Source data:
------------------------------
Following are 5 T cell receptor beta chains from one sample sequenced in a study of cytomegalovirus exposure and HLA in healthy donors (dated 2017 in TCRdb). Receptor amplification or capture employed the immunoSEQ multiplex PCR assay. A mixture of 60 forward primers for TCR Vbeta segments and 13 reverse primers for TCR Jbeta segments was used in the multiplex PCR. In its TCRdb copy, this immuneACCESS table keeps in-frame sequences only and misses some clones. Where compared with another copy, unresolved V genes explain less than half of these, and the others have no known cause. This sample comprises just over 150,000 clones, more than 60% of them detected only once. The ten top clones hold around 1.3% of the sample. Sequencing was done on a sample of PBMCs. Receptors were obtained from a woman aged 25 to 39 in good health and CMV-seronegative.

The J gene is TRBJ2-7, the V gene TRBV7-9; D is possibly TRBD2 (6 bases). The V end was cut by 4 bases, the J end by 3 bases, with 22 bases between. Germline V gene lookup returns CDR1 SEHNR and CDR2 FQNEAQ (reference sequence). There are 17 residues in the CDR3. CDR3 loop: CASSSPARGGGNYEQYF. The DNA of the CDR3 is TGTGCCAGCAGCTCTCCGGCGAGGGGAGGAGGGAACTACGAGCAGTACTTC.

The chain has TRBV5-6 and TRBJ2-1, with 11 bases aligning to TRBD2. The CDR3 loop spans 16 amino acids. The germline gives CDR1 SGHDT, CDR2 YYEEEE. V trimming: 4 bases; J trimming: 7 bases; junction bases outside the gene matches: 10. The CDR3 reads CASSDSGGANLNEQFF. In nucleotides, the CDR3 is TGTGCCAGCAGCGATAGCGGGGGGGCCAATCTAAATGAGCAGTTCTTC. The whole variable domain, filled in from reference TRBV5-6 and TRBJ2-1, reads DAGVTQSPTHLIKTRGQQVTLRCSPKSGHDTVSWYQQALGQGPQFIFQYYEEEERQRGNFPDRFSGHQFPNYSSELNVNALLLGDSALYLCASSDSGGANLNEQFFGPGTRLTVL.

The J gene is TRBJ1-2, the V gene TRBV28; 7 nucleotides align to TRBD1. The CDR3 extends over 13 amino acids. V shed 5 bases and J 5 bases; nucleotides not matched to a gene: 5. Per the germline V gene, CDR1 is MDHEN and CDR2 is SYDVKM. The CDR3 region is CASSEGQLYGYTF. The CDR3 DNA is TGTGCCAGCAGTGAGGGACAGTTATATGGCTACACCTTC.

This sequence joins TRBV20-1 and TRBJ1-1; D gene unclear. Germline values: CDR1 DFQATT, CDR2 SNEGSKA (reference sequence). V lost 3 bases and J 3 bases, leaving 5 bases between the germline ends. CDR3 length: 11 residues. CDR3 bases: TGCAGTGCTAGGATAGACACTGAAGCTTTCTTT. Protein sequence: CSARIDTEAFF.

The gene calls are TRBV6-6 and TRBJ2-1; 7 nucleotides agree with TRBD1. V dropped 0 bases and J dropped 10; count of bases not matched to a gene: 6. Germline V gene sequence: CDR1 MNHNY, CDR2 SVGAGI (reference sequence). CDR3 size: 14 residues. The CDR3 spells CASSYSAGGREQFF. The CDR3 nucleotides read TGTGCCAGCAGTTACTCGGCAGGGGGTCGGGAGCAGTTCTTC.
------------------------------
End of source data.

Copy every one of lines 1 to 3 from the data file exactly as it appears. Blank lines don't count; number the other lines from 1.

Following are 5 T cell receptor beta chains from one sample sequenced in a study of cytomegalovirus exposure and HLA in healthy donors (dated 2017 in TCRdb). Receptor amplification or capture employed the immunoSEQ multiplex PCR assay. A mixture of 60 forward primers for TCR Vbeta segments and 13 reverse primers for TCR Jbeta segments was used in the multiplex PCR. In its TCRdb copy, this immuneACCESS table keeps in-frame sequences only and misses some clones. Where compared with another copy, unresolved V genes explain less than half of these, and the others have no known cause. This sample comprises just over 150,000 clones, more than 60% of them detected only once. The ten top clones hold around 1.3% of the sample. Sequencing was done on a sample of PBMCs. Receptors were obtained from a woman aged 25 to 39 in good health and CMV-seronegative.

The J gene is TRBJ2-7, the V gene TRBV7-9; D is possibly TRBD2 (6 bases). The V end was cut by 4 bases, the J end by 3 bases, with 22 bases between. Germline V gene lookup returns CDR1 SEHNR and CDR2 FQNEAQ (reference sequence). There are 17 residues in the CDR3. CDR3 loop: CASSSPARGGGNYEQYF. The DNA of the CDR3 is TGTGCCAGCAGCTCTCCGGCGAGGGGAGGAGGGAACTACGAGCAGTACTTC.

The chain has TRBV5-6 and TRBJ2-1, with 11 bases aligning to TRBD2. The CDR3 loop spans 16 amino acids. The germline gives CDR1 SGHDT, CDR2 YYEEEE. V trimming: 4 bases; J trimming: 7 bases; junction bases outside the gene matches: 10. The CDR3 reads CASSDSGGANLNEQFF. In nucleotides, the CDR3 is TGTGCCAGCAGCGATAGCGGGGGGGCCAATCTAAATGAGCAGTTCTTC. The whole variable domain, filled in from reference TRBV5-6 and TRBJ2-1, reads DAGVTQSPTHLIKTRGQQVTLRCSPKSGHDTVSWYQQALGQGPQFIFQYYEEEERQRGNFPDRFSGHQFPNYSSELNVNALLLGDSALYLCASSDSGGANLNEQFFGPGTRLTVL.